“People in Detroit are really suffering. They are not living, they are in survival mode.”
Those are the words of Raymon Dorsett, who works in the Michigan city securing and fixing street lighting.
He and workmate Andrew Stead spoke to Socialist Worker about the the crisis that is sweeping the city— and the people most affected by it.
Detroit, once the US’s booming Motor City, is in the bankruptcy court. It is the biggest city in US history to face bankruptcy.
A plan currently being negotiated would see tens of thousands of ordinary people pay a heavy price to appease Detroit’s creditors.
It would mean wholesale privatisation of public services. And retired public sector workers face big cuts to their pensions.
Andrew said he is lucky to have a job that is improving life in the city, as conditions for some of the poorest people are “unreal”.
But he said that even for him “wages don’t match the cost of living”.
“You have to work every single day,” he said. “You can’t afford to be sick or be hurt.”
Detroit’s population once stood at almost two million. Now it’s 750,000.
Built for cars, it spans over 139 square miles.
The shrunken population is spread out over this large area.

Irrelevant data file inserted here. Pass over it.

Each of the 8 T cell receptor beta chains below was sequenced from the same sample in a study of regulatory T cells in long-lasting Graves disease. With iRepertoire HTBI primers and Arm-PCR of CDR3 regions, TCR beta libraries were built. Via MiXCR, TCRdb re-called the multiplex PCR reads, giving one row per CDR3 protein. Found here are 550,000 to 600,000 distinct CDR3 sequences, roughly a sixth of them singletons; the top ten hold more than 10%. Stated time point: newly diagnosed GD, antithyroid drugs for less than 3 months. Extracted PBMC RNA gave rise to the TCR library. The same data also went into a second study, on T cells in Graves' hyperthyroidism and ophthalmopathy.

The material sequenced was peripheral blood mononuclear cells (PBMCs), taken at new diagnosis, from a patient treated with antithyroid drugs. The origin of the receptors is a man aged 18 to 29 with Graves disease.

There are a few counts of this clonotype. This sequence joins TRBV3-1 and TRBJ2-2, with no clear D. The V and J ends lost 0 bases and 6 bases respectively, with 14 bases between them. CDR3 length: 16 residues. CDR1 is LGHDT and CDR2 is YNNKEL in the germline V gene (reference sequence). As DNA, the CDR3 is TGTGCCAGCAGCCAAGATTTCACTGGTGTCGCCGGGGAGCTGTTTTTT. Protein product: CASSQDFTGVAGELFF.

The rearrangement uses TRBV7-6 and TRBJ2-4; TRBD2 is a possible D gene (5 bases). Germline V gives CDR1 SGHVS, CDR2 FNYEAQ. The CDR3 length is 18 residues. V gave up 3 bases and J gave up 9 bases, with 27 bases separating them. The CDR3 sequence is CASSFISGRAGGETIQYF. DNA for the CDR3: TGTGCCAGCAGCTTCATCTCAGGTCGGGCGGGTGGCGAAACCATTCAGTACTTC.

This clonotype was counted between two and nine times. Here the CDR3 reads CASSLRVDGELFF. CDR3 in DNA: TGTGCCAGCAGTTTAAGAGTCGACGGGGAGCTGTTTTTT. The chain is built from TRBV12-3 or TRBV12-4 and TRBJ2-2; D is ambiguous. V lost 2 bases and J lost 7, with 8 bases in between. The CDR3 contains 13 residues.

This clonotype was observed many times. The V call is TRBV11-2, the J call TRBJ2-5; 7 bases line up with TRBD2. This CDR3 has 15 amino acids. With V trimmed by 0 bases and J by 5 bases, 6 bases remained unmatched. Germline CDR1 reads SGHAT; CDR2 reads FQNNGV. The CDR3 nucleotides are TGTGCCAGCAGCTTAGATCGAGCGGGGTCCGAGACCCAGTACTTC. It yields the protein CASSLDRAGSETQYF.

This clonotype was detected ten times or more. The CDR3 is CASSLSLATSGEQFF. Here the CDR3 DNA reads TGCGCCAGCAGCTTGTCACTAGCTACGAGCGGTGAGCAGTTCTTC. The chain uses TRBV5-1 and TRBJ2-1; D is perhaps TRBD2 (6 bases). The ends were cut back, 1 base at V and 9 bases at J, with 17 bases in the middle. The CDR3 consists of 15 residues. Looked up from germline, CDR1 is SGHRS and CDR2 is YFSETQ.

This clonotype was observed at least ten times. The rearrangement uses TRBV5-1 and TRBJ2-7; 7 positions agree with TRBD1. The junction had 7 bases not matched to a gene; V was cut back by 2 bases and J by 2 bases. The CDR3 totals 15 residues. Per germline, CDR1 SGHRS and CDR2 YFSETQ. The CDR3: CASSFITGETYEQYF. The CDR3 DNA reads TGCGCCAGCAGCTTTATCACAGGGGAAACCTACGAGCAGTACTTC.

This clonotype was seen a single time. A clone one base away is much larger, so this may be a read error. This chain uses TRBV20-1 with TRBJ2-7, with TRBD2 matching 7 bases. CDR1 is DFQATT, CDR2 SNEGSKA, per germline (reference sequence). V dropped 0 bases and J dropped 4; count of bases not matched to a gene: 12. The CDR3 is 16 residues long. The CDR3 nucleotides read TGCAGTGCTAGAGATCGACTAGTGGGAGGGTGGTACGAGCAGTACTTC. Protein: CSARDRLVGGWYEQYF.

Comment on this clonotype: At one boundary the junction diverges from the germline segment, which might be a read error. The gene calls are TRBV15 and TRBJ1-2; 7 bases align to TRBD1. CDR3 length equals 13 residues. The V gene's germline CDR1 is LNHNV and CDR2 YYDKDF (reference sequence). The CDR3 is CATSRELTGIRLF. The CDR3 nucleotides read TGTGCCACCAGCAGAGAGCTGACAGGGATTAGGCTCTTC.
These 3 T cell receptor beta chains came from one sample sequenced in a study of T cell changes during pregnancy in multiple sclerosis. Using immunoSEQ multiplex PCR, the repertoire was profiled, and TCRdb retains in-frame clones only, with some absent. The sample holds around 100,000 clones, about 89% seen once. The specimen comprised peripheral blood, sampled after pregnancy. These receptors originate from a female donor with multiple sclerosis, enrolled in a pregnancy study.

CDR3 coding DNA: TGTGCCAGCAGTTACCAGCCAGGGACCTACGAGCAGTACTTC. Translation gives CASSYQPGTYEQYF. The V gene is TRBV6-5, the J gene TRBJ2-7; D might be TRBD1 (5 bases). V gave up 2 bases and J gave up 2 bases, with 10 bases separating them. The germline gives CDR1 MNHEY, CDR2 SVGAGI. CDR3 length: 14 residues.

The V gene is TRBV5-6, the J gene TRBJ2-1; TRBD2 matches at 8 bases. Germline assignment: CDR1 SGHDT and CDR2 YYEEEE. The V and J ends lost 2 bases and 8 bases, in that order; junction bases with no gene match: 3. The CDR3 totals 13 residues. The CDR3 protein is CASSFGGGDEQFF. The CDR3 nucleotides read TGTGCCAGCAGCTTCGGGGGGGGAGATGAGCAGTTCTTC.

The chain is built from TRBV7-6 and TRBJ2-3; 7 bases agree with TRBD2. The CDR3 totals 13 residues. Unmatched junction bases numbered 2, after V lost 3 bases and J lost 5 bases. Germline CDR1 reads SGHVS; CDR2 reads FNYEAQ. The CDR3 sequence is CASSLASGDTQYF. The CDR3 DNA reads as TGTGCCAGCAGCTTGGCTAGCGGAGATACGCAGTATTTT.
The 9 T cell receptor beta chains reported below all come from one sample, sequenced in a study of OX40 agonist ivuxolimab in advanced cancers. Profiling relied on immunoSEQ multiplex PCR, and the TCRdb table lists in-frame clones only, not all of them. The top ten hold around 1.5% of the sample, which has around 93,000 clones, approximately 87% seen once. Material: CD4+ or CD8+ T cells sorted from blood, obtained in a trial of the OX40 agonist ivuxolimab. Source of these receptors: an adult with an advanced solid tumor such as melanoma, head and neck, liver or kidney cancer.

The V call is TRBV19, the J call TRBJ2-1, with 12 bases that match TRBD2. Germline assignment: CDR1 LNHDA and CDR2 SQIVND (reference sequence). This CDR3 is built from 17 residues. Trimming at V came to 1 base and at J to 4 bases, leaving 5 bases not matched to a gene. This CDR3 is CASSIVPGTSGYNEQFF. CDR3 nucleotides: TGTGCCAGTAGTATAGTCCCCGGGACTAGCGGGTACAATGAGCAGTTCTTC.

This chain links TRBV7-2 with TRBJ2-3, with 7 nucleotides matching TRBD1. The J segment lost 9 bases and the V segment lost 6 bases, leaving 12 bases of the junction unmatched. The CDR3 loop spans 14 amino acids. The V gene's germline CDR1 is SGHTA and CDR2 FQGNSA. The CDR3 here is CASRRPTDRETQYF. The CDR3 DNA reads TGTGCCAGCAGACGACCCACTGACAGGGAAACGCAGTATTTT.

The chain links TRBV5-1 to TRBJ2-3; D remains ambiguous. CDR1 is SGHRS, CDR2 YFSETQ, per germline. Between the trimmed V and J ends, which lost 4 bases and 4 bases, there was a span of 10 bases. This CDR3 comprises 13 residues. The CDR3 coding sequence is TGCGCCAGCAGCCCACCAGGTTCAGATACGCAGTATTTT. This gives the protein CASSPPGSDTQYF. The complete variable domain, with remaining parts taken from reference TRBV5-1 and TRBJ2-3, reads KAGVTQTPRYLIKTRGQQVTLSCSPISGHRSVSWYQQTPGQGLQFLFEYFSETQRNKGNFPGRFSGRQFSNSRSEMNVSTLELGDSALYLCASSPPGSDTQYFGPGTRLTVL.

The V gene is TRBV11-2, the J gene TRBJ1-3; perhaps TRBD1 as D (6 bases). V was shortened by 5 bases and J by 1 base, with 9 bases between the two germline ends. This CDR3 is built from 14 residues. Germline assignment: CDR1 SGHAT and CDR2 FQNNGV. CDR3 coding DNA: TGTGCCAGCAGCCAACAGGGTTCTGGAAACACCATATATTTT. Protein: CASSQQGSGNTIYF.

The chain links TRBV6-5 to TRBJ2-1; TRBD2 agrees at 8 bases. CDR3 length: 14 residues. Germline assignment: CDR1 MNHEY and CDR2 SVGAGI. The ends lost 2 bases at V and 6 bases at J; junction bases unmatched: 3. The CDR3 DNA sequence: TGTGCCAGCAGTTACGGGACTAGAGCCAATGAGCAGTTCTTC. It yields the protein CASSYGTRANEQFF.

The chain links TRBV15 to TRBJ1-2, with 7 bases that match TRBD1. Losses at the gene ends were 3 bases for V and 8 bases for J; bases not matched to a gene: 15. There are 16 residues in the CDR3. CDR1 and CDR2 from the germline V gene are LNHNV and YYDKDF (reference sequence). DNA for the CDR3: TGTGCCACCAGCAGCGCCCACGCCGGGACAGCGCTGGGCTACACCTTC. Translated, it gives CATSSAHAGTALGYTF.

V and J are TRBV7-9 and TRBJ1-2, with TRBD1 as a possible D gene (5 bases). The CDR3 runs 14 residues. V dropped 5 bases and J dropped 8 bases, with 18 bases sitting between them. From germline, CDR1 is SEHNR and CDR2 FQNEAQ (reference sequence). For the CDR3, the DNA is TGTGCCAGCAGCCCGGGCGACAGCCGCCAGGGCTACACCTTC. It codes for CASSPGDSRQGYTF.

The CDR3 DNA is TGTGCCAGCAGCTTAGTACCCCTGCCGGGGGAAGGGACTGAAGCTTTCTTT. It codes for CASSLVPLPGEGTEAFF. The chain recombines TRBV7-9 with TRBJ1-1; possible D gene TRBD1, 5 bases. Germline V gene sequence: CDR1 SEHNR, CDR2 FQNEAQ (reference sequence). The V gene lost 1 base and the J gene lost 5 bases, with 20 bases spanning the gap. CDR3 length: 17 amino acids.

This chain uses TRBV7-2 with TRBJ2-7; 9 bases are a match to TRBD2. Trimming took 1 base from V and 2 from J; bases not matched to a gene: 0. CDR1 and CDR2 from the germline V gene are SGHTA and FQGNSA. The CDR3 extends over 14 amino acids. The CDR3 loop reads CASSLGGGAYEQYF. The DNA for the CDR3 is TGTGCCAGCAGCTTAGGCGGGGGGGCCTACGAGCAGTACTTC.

Whole blocks and streets are blighted by empty and burned out homes, churches, police stations, schools and shops.
In some neighbourhoods deserted homes have been bulldozed and the empty lots have become wild fields of grass and weeds.
The massive car factories extending along miles of highway still dominate, although swathes of machinery and buildings are rusting and derelict.
Wealthier, and most white, residents have long since escaped the city boundaries.
“It’s still real segregated here,” said Raymon. “Racism is still at its height.
“People are angry, they’re frustrated. They have nothing.”
Pointing to the tower blocks downtown he added, “Corporate Detroit is doing well while neighbourhoods and the people in them are dying.”
Bankruptcy lawyer Kevyn Orr is Detroit’s “emergency manager”. He caused outrage by ordering forcible water cuts, often with no warning.
Water rates in Detroit are 50 percent higher than the national average and have risen by 119 percent in the last ten years.
Local residents took to the streets to protest. Valerie Blakely was one. She had stopped water company officials cutting off her water.
“I told them they weren’t shutting mine off today, and put my foot over the access point,” she said.
But most of Valerie’s neighbours were cut off.
“They were all out in the street, not knowing what to do, not knowing how they were going to cook,” she said.
Demonstrations, and the intervention of the United Nations, won a suspension of the water policy. But it ran out last week—and the cut offs have resumed.
Noisy town hall meetings have seen local people protest at attacks that include what the authorities call “rightsizing” of the city.
This means some areas would receive emergency services and amenities and others would be declared unsustainable—with people left to fend for themselves.
“Something has to change, said Raymon. “There’s so much tension building among folks here—something’s going to explode.
“It’s like a pot of water and it’s really boiling.”
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